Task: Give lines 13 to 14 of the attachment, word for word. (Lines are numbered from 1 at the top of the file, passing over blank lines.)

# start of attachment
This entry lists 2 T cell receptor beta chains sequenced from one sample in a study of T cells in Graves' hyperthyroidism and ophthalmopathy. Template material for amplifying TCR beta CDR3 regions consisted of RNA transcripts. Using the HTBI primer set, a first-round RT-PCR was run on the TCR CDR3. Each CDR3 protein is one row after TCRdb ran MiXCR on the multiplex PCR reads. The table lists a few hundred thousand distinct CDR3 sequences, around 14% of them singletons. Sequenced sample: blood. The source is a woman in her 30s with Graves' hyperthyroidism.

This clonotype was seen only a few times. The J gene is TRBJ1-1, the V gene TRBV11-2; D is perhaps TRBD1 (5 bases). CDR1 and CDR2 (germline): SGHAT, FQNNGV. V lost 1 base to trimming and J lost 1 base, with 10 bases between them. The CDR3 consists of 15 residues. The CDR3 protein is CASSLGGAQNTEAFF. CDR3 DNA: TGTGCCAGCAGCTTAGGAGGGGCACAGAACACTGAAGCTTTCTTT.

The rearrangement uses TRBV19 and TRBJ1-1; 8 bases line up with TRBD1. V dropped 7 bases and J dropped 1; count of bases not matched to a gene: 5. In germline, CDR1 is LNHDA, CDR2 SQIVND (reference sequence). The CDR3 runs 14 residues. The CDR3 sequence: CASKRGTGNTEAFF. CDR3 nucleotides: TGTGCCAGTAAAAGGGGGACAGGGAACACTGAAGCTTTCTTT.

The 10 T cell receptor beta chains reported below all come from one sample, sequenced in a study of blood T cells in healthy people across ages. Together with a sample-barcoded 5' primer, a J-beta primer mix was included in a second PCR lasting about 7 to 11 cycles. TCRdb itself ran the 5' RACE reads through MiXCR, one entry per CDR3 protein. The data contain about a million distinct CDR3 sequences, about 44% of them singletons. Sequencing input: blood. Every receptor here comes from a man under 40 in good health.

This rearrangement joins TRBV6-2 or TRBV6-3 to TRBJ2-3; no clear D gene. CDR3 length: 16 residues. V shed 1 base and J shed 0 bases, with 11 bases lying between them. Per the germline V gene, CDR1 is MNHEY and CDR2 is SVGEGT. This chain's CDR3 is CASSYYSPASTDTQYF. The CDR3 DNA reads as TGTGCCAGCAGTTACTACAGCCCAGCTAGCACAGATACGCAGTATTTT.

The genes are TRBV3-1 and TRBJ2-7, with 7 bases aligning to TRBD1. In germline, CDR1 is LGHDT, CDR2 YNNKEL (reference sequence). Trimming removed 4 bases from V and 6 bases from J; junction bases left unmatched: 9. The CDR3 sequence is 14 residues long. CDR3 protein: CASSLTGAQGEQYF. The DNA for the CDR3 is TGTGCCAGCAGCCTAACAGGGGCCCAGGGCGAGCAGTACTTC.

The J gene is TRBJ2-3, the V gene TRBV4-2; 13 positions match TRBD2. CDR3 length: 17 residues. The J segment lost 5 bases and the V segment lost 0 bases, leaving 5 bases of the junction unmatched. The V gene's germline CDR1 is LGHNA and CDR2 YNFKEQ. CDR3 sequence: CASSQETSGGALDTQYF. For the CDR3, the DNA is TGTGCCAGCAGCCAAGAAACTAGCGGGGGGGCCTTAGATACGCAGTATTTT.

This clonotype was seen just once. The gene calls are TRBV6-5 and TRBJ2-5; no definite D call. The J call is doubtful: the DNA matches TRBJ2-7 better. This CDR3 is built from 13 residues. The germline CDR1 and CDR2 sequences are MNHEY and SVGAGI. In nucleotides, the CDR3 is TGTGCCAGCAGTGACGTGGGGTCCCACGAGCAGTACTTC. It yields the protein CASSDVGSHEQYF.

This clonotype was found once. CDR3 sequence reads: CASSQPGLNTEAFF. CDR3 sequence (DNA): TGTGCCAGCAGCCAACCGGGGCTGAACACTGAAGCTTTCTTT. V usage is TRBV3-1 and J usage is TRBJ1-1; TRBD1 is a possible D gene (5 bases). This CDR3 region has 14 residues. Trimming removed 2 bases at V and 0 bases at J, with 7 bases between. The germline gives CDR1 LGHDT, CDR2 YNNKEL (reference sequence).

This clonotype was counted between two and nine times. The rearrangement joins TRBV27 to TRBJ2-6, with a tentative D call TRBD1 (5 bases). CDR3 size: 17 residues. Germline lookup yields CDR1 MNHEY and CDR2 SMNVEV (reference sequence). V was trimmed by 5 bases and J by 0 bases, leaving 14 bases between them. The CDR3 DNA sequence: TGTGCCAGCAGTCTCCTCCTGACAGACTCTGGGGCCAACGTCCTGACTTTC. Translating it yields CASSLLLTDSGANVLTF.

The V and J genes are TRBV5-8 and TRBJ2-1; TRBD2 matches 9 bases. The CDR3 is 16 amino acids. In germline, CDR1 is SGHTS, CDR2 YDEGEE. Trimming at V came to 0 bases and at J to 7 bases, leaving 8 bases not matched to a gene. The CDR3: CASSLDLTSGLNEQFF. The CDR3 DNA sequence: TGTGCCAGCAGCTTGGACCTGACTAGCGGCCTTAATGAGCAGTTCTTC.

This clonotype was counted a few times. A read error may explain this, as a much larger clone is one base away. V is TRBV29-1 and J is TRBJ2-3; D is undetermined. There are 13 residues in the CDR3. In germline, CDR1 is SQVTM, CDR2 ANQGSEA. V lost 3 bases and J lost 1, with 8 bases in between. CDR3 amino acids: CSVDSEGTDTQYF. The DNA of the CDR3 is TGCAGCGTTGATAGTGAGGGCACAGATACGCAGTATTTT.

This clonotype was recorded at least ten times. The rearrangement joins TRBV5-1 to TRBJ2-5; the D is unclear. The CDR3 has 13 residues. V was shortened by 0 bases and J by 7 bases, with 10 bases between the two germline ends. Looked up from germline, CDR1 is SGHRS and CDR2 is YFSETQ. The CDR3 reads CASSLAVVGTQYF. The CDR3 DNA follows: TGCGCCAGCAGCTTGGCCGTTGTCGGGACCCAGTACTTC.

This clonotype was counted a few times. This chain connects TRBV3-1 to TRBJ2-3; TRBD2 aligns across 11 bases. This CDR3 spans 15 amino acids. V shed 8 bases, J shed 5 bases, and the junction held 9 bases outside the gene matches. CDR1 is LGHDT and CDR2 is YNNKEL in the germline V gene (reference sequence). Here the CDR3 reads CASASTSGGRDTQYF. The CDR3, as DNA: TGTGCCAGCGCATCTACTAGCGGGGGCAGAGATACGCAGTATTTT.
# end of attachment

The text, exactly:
This clonotype was recorded at least ten times. The rearrangement joins TRBV5-1 to TRBJ2-5; the D is unclear. The CDR3 has 13 residues. V was shortened by 0 bases and J by 7 bases, with 10 bases between the two germline ends. Looked up from germline, CDR1 is SGHRS and CDR2 is YFSETQ. The CDR3 reads CASSLAVVGTQYF. The CDR3 DNA follows: TGCGCCAGCAGCTTGGCCGTTGTCGGGACCCAGTACTTC.

This clonotype was counted a few times. This chain connects TRBV3-1 to TRBJ2-3; TRBD2 aligns across 11 bases. This CDR3 spans 15 amino acids. V shed 8 bases, J shed 5 bases, and the junction held 9 bases outside the gene matches. CDR1 is LGHDT and CDR2 is YNNKEL in the germline V gene (reference sequence). Here the CDR3 reads CASASTSGGRDTQYF. The CDR3, as DNA: TGTGCCAGCGCATCTACTAGCGGGGGCAGAGATACGCAGTATTTT.